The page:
The amazing wonders of Tweedsmuir Provincial Park



Blog and photos by: Iain Robert Reid

I came to Tweedsmuir in search of bears. I would have been happy just getting a glimpse of one. Seeing five different bears in my first twenty minutes at the Belarko Bear Viewing Platform was one of the most incredible experiences of my life and was certainly unexpected. By the end of my visit to Tweedsmuir it shouldn’t have surprised me that I saw so many bears. Tweedsmuir is a place of superlatives. A mountain named ‘Stupendous’, a waterfall with the highest single drop in Canada, and an icefield so large that it has been dubbed the Monarch Icefields. If there was ever a single park that represented the province of British Columbia it might be Tweedsmuir. This could be explained by is sheer size. Tweedsmuir is the largest provincial park in B.C., spanning the dry interior forest of the Chilcotin Plateau, volcanic mountains, stark glacial landscapes, lake chains, and temperate rainforests.

September is an excellent time to visit Tweedsmuir. The rivers are full of salmon, wildlife comes down to the valleys to partake in the feast, the alpine explodes into yellows, oranges, and reds, and frost glistens in the early morning. It feels as if the salmon run brings everything together, including the local people. I had one especially memorable moment watching a grizzly sow and cub fishing along the Atnarko River. The sow had caught a nicely sized salmon and started gorging on its roe. Like any hungry child, the cub wanted a bite too. I think mom must have been particularly hungry this day as she picked up the salmon and ran away with it with her cub chasing after. They ran into the forest and I could clearly make out the cub bawling for many minutes after the incident.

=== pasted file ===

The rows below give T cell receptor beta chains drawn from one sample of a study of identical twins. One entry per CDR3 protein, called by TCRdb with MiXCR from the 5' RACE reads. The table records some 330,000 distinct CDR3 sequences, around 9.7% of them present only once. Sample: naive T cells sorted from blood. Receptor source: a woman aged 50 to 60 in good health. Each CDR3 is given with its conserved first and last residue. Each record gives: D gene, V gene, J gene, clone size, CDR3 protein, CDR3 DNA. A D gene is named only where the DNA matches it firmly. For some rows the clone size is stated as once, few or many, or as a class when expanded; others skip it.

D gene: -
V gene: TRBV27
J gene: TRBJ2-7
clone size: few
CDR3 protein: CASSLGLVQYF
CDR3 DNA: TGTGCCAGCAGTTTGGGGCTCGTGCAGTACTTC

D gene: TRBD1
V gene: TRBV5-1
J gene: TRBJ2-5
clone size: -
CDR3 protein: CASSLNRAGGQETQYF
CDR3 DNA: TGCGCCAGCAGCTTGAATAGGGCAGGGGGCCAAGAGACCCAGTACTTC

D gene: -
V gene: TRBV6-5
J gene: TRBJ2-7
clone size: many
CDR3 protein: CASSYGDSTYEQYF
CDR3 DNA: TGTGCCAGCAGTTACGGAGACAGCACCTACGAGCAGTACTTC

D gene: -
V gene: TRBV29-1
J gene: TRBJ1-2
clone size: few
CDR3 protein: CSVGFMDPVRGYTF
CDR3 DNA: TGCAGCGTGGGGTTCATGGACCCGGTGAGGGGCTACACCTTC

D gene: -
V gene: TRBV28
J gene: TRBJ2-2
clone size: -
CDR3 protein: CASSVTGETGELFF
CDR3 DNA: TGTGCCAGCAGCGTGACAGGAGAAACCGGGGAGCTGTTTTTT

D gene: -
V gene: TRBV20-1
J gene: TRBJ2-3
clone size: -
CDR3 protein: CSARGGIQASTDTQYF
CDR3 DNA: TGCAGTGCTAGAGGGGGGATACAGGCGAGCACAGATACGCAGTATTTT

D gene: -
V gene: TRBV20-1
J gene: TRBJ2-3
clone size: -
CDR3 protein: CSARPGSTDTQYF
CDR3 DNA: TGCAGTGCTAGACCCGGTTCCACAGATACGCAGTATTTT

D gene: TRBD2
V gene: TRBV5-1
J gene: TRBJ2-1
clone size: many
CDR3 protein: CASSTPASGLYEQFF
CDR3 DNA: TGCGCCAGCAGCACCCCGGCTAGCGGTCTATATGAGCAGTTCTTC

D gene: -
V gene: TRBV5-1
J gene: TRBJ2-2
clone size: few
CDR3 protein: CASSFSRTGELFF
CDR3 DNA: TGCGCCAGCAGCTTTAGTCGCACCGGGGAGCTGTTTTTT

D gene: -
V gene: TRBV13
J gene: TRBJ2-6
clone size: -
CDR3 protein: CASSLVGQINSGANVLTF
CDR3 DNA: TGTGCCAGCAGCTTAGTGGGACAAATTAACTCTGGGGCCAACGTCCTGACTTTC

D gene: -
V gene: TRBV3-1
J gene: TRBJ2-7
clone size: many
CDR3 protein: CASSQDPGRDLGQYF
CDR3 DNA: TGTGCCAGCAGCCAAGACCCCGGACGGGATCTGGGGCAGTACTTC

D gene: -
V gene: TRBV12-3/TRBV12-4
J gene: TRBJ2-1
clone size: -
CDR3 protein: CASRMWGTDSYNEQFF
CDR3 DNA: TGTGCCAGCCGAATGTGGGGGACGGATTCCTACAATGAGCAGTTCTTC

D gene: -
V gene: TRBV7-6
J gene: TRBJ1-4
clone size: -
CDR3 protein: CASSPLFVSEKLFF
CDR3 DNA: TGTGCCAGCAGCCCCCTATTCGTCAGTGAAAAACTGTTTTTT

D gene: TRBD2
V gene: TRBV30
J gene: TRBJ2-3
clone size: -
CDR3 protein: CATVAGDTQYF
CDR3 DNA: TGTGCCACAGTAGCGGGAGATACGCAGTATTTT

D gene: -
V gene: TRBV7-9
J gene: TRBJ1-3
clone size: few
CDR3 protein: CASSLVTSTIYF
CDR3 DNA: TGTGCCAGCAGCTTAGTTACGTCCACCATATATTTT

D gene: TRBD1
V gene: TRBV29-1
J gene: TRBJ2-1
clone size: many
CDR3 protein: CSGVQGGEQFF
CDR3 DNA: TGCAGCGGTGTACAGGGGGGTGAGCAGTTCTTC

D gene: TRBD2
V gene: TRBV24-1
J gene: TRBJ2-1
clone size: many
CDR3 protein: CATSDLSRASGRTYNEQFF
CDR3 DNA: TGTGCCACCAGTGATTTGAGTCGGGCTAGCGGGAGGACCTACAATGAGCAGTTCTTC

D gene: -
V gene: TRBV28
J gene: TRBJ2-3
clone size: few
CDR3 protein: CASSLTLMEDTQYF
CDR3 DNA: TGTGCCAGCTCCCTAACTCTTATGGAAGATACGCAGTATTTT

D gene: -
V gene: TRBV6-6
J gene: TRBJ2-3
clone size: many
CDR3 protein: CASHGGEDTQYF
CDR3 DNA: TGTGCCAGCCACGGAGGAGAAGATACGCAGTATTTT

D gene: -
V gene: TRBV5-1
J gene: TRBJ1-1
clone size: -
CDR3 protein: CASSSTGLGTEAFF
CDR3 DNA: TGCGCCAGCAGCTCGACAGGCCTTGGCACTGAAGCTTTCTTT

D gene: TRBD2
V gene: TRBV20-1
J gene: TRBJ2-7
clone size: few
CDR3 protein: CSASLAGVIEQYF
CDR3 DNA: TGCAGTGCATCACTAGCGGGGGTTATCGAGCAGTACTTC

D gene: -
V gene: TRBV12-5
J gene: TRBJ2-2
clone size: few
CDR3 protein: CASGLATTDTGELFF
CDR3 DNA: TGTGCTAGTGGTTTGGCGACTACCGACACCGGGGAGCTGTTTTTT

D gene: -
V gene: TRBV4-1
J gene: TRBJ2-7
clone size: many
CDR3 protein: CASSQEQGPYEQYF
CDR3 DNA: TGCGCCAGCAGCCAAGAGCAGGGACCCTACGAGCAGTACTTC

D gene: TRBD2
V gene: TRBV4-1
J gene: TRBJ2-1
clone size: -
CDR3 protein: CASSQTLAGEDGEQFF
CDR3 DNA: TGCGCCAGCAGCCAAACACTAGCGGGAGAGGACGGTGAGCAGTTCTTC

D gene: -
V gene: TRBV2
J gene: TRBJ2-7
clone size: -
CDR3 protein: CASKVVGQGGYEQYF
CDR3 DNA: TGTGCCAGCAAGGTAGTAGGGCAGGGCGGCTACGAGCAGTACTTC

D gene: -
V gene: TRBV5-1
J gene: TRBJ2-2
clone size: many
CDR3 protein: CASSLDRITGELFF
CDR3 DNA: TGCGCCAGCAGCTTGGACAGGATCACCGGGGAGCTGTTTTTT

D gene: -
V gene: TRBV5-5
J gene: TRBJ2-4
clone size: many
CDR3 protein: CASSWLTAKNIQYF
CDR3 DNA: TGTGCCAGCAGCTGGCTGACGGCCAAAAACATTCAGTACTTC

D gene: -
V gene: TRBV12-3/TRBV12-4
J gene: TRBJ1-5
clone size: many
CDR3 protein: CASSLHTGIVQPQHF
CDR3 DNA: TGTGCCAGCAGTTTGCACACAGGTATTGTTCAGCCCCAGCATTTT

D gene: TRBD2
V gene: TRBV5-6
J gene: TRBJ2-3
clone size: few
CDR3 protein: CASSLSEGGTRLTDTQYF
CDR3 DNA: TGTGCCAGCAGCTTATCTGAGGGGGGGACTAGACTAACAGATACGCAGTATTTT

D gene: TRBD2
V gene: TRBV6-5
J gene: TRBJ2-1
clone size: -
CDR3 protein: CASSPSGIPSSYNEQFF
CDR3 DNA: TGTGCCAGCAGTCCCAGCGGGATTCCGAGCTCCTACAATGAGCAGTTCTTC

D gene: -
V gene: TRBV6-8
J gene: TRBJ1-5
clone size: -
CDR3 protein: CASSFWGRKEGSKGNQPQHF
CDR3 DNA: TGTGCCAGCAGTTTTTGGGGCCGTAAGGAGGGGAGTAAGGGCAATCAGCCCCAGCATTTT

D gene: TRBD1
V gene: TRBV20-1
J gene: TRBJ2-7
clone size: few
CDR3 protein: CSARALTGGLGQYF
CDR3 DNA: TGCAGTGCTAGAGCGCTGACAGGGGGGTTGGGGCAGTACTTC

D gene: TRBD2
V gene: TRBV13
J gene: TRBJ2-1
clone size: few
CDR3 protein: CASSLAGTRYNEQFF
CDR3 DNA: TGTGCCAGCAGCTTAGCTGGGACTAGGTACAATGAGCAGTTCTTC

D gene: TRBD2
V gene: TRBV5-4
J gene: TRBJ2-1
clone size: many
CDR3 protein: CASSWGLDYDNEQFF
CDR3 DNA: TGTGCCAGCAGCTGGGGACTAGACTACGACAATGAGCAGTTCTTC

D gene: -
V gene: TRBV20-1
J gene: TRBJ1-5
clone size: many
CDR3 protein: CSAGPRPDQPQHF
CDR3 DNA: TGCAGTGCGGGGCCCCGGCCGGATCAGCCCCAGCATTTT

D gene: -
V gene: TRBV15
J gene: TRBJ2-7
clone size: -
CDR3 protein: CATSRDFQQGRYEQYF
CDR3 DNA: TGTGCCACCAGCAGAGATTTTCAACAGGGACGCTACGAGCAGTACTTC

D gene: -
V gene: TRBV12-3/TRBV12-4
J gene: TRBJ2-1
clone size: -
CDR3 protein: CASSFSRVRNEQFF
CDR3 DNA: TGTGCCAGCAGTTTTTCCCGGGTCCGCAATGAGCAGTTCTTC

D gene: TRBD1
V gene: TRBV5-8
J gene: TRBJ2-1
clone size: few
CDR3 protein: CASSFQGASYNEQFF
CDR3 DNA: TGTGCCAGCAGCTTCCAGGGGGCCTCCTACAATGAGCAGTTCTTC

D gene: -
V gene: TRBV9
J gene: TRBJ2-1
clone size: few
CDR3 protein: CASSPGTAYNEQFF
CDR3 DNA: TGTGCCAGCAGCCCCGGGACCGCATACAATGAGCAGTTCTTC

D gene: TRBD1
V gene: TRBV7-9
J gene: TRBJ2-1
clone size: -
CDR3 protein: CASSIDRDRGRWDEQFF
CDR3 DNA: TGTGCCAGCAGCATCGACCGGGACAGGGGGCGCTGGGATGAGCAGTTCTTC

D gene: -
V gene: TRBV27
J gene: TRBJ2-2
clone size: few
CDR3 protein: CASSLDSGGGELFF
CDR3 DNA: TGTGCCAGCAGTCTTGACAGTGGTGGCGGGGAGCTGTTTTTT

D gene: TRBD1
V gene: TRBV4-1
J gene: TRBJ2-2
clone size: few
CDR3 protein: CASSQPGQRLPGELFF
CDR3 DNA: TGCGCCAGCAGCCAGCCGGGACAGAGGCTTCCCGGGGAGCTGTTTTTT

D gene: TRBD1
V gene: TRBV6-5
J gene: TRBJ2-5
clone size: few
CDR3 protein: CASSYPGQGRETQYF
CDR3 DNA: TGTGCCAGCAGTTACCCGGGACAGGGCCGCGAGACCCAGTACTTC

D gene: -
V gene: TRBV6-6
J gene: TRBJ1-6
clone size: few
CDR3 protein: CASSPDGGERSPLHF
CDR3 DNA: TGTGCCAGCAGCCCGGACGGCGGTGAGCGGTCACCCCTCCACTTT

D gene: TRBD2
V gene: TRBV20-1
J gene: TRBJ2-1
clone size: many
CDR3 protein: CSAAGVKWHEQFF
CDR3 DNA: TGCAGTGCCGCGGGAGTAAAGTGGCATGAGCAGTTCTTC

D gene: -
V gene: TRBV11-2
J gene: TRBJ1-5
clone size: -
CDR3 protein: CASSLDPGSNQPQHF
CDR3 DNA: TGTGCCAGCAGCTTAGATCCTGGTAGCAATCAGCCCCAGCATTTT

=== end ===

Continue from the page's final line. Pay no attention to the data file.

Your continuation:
Tweedsmuir’s mossy valley- bottom forests are an incredible sight. Fed for hundreds of years by decomposing salmon and untouched by logging, these forests have a primeval feeling. A thick layer of moss carpets the ground, Douglas-firs and Western Redcedars tower above, and one may come across trees used by local First Nations, known as culturally modified trees. On the Kettle Pond trail one can find magnificent forests like these.

All in all, Tweedsmuir is a park I would definitely return to. One could spend an entire lifetime exploring the area and its diverse recreational opportunities.

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